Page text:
For starters, Borat of Kazakhstan was right. The male brain is bigger than the female brain — by about 9 or 10 percent. But Dr. Brizendine notes that the size of one’s brain is unrelated to one’s intelligence, and she points out that "the female brain has more connections between the two hemispheres."
And did you know that a woman's brain actually shrinks by 8 percent during pregnancy and doesn't return to its normal size until six months after the pregnancy?
Definitely interesting stuff, but this exchange annoyed me a little:
Q: Although your book draws heavily on other scientists’ research, you don’t do any clinical research yourself. Isn’t that a drawback?But she doesn't mind basing her book on research that she considers "cruel." (That's no more principled than the person who declares: "I won't personally test potentially deadly chemicals on rabbits, but I'll use the test results as the basis for a book I'm writing.")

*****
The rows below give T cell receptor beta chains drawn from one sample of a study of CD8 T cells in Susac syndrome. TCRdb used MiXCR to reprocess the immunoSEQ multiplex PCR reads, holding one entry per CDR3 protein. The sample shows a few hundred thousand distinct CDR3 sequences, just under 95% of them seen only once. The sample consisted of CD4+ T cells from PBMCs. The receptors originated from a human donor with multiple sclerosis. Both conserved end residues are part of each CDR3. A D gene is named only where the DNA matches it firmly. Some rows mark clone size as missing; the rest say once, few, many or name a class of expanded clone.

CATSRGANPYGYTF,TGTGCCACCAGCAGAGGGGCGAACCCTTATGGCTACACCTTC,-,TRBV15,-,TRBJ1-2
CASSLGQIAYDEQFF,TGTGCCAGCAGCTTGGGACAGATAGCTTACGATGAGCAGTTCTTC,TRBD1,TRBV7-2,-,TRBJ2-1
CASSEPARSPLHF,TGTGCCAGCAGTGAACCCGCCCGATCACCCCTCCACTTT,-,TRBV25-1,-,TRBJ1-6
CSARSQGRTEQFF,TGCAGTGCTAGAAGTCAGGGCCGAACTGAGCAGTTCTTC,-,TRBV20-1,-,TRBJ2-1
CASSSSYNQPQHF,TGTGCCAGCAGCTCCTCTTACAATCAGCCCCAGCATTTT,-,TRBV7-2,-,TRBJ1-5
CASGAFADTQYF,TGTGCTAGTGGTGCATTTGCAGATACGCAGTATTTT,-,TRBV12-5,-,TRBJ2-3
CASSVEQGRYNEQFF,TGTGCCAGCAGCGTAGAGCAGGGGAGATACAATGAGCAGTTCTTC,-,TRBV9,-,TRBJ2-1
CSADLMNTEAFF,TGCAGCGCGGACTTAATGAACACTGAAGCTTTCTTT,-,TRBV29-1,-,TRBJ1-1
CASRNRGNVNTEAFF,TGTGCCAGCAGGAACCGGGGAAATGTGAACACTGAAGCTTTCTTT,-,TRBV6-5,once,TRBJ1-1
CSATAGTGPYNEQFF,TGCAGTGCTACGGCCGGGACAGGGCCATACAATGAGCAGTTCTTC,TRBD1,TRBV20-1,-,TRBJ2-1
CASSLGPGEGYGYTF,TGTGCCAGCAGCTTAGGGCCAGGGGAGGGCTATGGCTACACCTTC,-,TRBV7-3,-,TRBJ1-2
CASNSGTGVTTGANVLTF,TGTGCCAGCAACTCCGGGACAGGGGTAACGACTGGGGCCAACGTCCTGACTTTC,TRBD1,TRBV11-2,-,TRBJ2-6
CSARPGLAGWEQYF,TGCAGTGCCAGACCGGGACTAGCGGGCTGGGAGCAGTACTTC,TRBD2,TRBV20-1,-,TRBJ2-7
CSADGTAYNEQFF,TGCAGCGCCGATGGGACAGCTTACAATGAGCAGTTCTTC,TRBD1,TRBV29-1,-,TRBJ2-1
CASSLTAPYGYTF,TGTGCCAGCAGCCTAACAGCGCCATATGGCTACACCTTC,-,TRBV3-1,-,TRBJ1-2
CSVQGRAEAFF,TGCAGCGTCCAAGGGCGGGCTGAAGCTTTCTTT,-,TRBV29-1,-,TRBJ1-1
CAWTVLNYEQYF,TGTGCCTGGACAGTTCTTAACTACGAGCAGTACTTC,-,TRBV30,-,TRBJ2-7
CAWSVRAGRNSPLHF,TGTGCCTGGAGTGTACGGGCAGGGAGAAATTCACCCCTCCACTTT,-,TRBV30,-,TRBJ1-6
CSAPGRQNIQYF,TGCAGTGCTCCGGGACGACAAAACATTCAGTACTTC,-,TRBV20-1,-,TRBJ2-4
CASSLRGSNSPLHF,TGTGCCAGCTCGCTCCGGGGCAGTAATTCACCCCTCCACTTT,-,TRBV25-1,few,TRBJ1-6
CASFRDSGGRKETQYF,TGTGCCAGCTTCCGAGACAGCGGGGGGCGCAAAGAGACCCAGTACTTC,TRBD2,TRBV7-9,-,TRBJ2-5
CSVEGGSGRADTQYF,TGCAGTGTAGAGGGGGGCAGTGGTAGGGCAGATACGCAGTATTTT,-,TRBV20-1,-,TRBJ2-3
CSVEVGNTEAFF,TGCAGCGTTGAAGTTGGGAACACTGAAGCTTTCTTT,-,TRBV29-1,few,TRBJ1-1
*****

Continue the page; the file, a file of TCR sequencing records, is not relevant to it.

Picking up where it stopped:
No. I don’t like doing clinical research because of placebos. In a “double-blind placebo-controlled study,” as they are called, neither the doctor nor the patient knows what the patient is taking. I don’t want to give patients a placebo. It’s cruel.
In any case, I don't understand why she brands them as "cruel." Unless I've overlooked something, patient participation in these clinical studies is voluntary. My understanding is that nearly all of the drugs used in these clinical studies are not otherwise available to patients.
If it weren't for double-blind, placebo-controlled studies, we would have a pretty difficult time confirming which drugs work and which don't.